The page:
B: Managing those things and the positive things you can do with health and exercise can have a tremendous impact on the quality of lives of those with Parkinson’s.
J: Two others who have used their platforms well to talk about Parkinson’s are Michael J. Fox and Muhammad Ali.
B: Now THAT is a mighty platform. There isn’t a place on earth you go and people don’t know who Muhammad Ali is. He’s done a great job of bringing Parkinson’s to the forefront. Unfortunately he’s unable to communicate now, but does a good job with his wife Lonnie of getting the message out. As for Michael J. Fox, as much as Ali put the word out there, Michael J. Fox’s efforts in Congress really got people to notice and talk about funding research. Research is very important.
The other important thing is living with the disease today. You just can’t sit and wait on the cure. You still need to function and live. I’m 40 years old; the last thing I can do is sit on the couch and wait for the cure. I want to be a part of funding and finding the cure, I also want to know what it is I can do today to help myself and my family get through this time until the cure is found.
J: What are some of things you do?
B: One of the things the Brian Grant Foundation does is empower individuals to live unique and fulfilling lives. We focus on three areas. One is health and fitness and the effects it has on Parkinson’s patients, caregivers and families. Another is helping patients manage their relationships — which is a big thing; caregiver-to-patient, patient-to-doctor, doctor-to-caregiver. Since there is no set way, hearing how one maneuvers through these relationships from someone who’s already gone through it can help. The third area is managing your healthcare; this means the doctor, family practitioner, neurologist, masseuse. This is your team and when you put that team together, those are the people who will see you through this for the rest of your life. So it’s important the way you put them together because everyone has a different opinion. You can have three neurologists who might agree on some things but disagree on others.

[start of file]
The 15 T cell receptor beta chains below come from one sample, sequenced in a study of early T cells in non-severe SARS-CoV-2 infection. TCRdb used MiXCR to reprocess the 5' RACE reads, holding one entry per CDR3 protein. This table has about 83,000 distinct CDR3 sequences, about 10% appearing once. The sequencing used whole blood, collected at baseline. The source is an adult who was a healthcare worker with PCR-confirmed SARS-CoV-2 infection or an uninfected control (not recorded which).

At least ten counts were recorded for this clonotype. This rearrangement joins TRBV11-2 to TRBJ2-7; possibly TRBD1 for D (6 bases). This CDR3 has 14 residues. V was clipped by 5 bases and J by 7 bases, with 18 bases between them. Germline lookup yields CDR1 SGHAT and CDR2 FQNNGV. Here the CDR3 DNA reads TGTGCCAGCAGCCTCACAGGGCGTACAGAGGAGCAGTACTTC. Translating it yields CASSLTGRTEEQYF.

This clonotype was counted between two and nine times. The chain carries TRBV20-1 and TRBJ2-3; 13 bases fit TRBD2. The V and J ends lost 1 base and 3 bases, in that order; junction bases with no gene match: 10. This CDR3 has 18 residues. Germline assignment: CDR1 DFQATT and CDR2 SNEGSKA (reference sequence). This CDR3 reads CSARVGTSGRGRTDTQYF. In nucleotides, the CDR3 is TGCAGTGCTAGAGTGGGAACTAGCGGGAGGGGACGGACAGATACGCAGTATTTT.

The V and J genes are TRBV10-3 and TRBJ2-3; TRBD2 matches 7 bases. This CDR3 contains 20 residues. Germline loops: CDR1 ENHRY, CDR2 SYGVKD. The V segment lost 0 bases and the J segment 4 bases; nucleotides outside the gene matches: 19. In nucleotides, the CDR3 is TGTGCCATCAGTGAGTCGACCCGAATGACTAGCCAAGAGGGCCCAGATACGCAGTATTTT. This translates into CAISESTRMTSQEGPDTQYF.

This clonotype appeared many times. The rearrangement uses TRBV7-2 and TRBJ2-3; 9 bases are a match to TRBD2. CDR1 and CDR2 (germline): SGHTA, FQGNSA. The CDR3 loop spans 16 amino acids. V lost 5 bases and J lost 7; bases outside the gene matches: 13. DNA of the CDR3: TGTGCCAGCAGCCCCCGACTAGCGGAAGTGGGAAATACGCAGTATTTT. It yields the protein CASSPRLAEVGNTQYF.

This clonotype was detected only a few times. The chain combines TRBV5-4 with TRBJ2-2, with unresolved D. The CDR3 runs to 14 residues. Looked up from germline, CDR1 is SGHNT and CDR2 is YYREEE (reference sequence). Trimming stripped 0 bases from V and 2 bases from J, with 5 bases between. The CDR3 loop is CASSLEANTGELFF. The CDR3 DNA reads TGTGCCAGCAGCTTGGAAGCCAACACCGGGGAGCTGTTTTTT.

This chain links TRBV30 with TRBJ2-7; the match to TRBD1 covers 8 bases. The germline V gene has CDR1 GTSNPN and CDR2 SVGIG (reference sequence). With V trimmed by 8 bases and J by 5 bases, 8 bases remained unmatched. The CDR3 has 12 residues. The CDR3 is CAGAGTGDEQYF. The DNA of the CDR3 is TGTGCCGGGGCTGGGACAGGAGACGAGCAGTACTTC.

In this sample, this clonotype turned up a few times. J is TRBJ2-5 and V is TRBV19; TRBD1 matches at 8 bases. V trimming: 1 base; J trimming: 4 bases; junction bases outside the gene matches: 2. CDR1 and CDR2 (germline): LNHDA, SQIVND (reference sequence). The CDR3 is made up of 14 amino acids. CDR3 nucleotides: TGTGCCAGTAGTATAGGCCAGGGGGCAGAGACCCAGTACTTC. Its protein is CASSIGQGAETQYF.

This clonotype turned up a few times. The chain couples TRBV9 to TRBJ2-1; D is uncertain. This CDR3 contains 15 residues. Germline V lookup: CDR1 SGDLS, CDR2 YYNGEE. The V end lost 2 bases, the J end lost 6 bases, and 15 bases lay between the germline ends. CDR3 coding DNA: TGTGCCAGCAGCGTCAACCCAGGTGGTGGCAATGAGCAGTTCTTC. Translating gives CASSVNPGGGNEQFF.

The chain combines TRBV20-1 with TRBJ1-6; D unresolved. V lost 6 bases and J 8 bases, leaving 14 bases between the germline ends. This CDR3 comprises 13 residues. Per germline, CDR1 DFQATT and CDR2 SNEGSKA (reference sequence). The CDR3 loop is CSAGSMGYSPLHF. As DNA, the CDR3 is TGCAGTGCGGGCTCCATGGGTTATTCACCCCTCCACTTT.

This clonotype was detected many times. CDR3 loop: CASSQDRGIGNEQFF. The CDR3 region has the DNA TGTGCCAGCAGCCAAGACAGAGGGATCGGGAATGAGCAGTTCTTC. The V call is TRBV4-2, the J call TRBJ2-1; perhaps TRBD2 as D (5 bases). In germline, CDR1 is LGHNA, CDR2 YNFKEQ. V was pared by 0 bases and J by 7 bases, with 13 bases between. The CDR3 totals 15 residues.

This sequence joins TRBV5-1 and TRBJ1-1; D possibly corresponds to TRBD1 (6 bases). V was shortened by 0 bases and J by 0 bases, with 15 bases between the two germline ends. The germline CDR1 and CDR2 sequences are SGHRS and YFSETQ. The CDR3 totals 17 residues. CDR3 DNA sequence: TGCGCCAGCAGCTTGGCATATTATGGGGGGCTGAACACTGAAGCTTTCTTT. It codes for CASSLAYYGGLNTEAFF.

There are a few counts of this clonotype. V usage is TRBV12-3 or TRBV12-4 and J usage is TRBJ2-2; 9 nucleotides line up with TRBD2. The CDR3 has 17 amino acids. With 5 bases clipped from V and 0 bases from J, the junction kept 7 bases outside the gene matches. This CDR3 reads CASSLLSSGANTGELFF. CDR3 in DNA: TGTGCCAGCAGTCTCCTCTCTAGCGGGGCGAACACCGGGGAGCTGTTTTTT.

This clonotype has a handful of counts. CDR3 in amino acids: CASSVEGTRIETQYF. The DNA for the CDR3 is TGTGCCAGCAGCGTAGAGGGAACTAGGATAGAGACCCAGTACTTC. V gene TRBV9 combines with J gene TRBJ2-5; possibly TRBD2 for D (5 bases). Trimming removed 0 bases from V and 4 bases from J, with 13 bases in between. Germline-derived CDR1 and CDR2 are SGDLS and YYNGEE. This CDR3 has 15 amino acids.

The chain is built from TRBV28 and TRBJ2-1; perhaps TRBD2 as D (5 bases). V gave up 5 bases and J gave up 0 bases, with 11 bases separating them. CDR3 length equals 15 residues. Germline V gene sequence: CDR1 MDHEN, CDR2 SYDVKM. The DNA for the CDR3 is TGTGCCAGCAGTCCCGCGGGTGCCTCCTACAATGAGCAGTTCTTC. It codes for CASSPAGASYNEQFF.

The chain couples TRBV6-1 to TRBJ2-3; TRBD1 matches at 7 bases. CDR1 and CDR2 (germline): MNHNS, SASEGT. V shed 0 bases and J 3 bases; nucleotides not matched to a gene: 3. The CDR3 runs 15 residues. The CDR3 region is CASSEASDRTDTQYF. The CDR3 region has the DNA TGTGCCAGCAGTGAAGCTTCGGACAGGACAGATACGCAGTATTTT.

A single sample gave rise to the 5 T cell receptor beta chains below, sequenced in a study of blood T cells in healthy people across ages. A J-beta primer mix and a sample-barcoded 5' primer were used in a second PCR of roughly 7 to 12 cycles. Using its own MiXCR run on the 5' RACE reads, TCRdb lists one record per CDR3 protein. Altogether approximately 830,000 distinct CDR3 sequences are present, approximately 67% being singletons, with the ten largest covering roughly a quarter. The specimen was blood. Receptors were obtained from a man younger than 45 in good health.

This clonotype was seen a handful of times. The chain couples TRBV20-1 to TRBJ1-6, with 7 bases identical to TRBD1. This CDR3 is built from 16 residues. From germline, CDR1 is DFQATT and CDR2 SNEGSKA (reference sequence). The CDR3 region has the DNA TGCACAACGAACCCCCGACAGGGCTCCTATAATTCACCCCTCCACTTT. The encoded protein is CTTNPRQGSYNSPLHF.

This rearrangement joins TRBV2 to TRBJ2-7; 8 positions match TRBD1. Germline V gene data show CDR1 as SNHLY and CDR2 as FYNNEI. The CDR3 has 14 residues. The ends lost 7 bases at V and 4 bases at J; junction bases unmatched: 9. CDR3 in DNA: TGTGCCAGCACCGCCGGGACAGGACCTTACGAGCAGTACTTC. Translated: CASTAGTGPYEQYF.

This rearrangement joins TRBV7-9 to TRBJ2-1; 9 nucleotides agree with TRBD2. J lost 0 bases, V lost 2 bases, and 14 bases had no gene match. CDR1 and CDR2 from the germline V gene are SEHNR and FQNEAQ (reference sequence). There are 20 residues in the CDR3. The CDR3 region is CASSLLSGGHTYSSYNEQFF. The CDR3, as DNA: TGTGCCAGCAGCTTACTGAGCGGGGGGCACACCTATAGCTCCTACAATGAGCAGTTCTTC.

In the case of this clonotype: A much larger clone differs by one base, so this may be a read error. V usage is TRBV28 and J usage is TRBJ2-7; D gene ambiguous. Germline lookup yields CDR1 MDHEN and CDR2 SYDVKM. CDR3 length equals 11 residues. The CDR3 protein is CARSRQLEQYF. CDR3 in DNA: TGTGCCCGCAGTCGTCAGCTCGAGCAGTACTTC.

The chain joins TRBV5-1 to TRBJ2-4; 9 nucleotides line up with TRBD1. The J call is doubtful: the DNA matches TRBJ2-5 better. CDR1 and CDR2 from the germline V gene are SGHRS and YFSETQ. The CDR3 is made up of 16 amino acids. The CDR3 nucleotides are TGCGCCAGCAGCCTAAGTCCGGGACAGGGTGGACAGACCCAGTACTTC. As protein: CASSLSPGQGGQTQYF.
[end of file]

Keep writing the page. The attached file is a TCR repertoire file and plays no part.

J: When you get a matrix of opinions do you ultimately follow your heart and what you think is best for your body?
B: You do. If I’m seeing two different neurologists, one doctor tells me one thing, the other doctor tells me another, I just weigh everything out. At the end of the day, you take information, process it and then make a decision. You never want to leave that decision up to your doctor or even a caregiver, but with a caregiver you want to be on the same page. They are the ones who will monitor you, because a lot of times you will be too messed up either from a new medication or the depression that might be hitting you, or an out of control system.
J: So would that be stated as trust or diligence?
B: It takes trust and diligence and on top of it some people don’t have caregivers. What do you do in that situation? We try to provide information for people who are in those situations and hopefully, right here locally, have seminars that are free and have patients come hear from a trained psychologist on how to deal with those situations.
J: Wave a magic wand, Brian, and you are able to utilize your foundation and realize your dream. What is that dream?
B: My realized dream is this: the next person that walks into a neurologist’s office, is examined and then told by the neurologist, ‘You have early-onset Parkinson’s’ or ‘You have Parkinson’s,’ and all those emotions and questions start flooding in, and they say ‘What do I do next, doc?’ My hope and dream is that that doctor says ‘Well, here are a couple of things you can start doing, but here is a place to go; the Brian Grant Foundation, briangrant.org. That’s a great place to start … ’ That’s my dream; that we will be that place where people start this journey.